Twitter round-up: Mike Hudema’s tweet on renewable investments by Ikea most popular in December 2019

14 January 2020 (Last Updated June 29th, 2020 17:03)

Power Technology lists ten of the most popular tweets on wind in December 2019, based on data from GlobalData’s Influencer Platform. The top tweets were chosen from influencers as tracked by GlobalData’s Influencer Platform, which is based on a scientific process that works on pre-defined parameters. Influencers are selected after a deep analysis of the influencer’s relevance, network strength, engagement, and leading discussions on new and emerging trends.

Twitter round-up: Mike Hudema’s tweet on renewable investments by Ikea most popular in December 2019

Twitter round-up: Mike Hudema’s tweet on Ikea’s renewable investments most popular tweet in December 2019

Top tweets on wind in December 2019

1. Mike Hudema’s tweet on investment in renewable power by Ikea

Mike Hudema, a climate campaigner, shared a video by the World Economic Forum on Ikea’s plans to generate more energy than to consume it by the end of the year. The influencer further tweeted that Ikea installed one million solar panels to power its stores and warehouses. Ikea also built 535 wind turbines in Europe and North America and has stakes in two solar parks in the US.

Aiming to be climate-positive by 2030, the retailer’s parent group, INGKA Holding, has spent $2.7bn in clean energy in the last decade.

Username: Mike Hudema

Twitter handle: @MikeHudema

Retweets: 1,073

Likes: 2,846

2. Mark Jacobson’s tweet on Fukushima Prefecture turning into a wind and solar hub

Mark Jacobson, a professor at Stanford University, shared about Japan’s Fukushima Prefecture, which suffered a disastrous nuclear accident in 2011, turning into a wind and solar hub. The $2.7bn project will see the area transform its goals to include 40% of its electricity from renewables by 2020, two-thirds by 2030, and 100% by 2040.

The new project will include 11 new solar plants and ten new wind farms to create a combined generating capacity of 600 MW by 2024.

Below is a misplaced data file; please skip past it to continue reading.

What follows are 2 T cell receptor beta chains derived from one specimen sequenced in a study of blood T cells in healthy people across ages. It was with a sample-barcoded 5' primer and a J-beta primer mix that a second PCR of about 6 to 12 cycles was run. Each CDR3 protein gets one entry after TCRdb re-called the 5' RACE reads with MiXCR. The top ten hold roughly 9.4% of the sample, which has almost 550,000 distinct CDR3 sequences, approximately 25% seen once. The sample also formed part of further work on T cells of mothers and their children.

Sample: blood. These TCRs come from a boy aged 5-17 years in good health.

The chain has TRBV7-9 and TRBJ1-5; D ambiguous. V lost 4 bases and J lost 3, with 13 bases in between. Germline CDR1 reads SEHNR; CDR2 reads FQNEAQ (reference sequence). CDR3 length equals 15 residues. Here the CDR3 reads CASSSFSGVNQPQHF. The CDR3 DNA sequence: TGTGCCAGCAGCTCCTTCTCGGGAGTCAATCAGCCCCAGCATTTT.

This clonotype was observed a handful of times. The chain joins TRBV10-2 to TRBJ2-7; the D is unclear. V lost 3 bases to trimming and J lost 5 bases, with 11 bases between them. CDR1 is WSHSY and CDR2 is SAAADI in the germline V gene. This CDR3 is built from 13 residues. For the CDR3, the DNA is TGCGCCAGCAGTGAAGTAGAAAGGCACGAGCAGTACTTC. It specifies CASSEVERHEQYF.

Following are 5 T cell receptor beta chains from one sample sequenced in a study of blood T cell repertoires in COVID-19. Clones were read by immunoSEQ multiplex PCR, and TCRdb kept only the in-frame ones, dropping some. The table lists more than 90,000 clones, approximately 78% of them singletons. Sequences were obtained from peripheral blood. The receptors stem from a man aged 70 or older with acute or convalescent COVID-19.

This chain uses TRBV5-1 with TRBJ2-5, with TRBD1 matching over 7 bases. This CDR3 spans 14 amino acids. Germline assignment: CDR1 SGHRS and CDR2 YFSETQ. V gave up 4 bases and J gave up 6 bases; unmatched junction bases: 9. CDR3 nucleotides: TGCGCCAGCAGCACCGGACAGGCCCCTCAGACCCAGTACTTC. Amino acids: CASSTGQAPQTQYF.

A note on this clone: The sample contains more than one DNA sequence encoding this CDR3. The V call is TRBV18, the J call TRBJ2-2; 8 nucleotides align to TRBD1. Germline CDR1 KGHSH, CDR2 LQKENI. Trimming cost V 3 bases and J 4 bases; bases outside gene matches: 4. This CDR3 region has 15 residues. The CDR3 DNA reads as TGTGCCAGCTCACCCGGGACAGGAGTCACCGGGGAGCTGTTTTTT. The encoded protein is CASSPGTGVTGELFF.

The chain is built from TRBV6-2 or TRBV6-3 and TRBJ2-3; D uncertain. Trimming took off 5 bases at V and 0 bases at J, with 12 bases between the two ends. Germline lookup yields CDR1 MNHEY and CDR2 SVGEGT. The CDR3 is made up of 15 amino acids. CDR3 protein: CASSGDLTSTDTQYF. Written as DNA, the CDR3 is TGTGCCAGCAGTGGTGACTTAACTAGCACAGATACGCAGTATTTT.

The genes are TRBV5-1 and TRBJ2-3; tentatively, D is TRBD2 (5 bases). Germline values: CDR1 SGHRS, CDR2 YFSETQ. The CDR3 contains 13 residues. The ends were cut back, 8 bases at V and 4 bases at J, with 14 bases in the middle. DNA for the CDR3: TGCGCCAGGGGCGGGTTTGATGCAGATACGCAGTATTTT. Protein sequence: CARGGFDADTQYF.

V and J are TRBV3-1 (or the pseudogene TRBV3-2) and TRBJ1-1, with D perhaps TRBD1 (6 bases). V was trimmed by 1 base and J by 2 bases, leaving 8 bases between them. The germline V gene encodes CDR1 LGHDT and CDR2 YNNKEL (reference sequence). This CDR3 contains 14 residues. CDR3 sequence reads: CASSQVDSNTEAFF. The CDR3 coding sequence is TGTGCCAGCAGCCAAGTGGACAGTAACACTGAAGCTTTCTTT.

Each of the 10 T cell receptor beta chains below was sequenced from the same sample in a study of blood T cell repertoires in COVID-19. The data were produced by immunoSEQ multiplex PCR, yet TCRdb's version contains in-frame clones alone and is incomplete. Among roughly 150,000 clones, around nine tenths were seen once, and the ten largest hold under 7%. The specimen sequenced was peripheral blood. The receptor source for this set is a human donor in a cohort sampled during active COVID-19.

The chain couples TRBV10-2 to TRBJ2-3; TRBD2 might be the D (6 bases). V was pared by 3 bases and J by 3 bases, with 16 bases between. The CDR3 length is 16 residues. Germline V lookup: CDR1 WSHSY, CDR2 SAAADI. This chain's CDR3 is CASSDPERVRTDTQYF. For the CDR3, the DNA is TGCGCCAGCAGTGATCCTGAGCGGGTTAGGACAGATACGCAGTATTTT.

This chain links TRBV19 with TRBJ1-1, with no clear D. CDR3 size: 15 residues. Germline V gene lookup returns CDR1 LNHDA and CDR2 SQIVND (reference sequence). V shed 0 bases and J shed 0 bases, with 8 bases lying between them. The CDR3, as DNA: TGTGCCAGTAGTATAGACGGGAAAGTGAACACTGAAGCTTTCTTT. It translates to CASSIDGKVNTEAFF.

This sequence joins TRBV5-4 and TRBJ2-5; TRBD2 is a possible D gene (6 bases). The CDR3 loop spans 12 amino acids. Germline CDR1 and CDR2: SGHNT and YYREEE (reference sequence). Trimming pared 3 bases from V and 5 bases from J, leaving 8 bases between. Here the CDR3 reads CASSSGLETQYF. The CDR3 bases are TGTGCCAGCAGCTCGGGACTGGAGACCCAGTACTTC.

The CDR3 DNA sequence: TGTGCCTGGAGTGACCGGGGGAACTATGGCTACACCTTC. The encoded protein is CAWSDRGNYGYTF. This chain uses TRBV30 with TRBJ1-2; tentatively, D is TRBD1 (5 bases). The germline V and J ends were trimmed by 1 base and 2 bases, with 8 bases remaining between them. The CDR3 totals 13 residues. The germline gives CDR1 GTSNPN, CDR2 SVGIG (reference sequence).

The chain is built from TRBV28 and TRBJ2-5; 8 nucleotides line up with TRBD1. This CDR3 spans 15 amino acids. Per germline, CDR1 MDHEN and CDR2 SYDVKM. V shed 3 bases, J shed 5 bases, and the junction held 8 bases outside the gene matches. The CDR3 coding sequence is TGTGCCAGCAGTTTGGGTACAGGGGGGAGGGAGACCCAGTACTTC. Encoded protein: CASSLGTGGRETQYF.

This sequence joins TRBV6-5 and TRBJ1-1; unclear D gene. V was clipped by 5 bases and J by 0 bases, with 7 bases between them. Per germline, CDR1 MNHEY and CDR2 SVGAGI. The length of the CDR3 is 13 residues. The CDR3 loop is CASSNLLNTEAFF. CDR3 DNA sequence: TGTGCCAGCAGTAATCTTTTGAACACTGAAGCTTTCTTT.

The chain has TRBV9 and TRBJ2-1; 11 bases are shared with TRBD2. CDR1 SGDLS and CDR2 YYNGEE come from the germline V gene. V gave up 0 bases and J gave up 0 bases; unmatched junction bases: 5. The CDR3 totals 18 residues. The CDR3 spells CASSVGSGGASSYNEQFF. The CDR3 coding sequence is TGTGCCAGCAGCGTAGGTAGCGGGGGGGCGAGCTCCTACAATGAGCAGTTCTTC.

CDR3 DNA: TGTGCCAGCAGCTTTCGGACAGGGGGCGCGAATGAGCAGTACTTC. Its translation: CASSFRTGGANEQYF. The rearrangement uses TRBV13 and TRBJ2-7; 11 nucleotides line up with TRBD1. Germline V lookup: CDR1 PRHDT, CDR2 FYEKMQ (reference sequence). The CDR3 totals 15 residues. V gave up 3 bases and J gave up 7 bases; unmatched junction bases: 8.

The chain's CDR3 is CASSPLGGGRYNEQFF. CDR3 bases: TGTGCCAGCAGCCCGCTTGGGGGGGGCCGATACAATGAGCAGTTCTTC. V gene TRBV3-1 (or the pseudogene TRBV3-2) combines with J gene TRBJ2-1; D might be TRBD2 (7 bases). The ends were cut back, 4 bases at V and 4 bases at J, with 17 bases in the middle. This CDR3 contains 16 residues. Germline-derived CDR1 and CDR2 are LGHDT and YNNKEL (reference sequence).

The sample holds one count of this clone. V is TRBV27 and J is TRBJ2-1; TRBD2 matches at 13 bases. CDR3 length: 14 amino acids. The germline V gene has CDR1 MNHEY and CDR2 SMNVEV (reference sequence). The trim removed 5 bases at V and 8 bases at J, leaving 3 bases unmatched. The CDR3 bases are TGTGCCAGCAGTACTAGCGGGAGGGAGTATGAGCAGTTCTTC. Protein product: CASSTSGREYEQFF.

Username: Mark Z. Jacobson

Twitter handle: @mzjacobson

Retweets: 155

Likes: 256

3. Erik Solheim’s tweet on Scotland’s wind turbines working at double capacity

Erik Solheim, a diplomat and former politician, shared a video by the World Economic Forum on Scotland producing enough wind energy to sustain all its homes. Achieving new wind energy records, the country was able to power approximately 4.4 million homes between January and June.

Scotland is looking to produce roughly half of its energy from renewables by 2030 and decarbonise the economy by mid-century. Wind is the second largest generator of power in Europe, with offshore wind farms able to provide electricity to 600,000 homes in the UK, added the video.

Username: Erik Solheim

Twitter handle: @ErikSolheim

Retweets: 200

Likes: 431

4. Kees Leun’s tweet on wind energy contributing 20% to Europe’s electricity

Kees van der Leun, the director of Navigant, tweeted on wind providing for nearly 20% of Europe’s electricity. The influencer, further, added that Denmark is the highest contributor with a 92% share, followed by Germany (63%), Ireland (63%), the UK (28%), and Sweden (27%).

Kees also listed the top five European countries producing wind energy, which include Germany (842kWh), the UK (227kWh), Sweden (104kWh), Poland (102kWh), and France (94kWh).

Username: Kees van der Leun

Twitter handle: @Sustainable2050

Retweets: 141

Likes: 229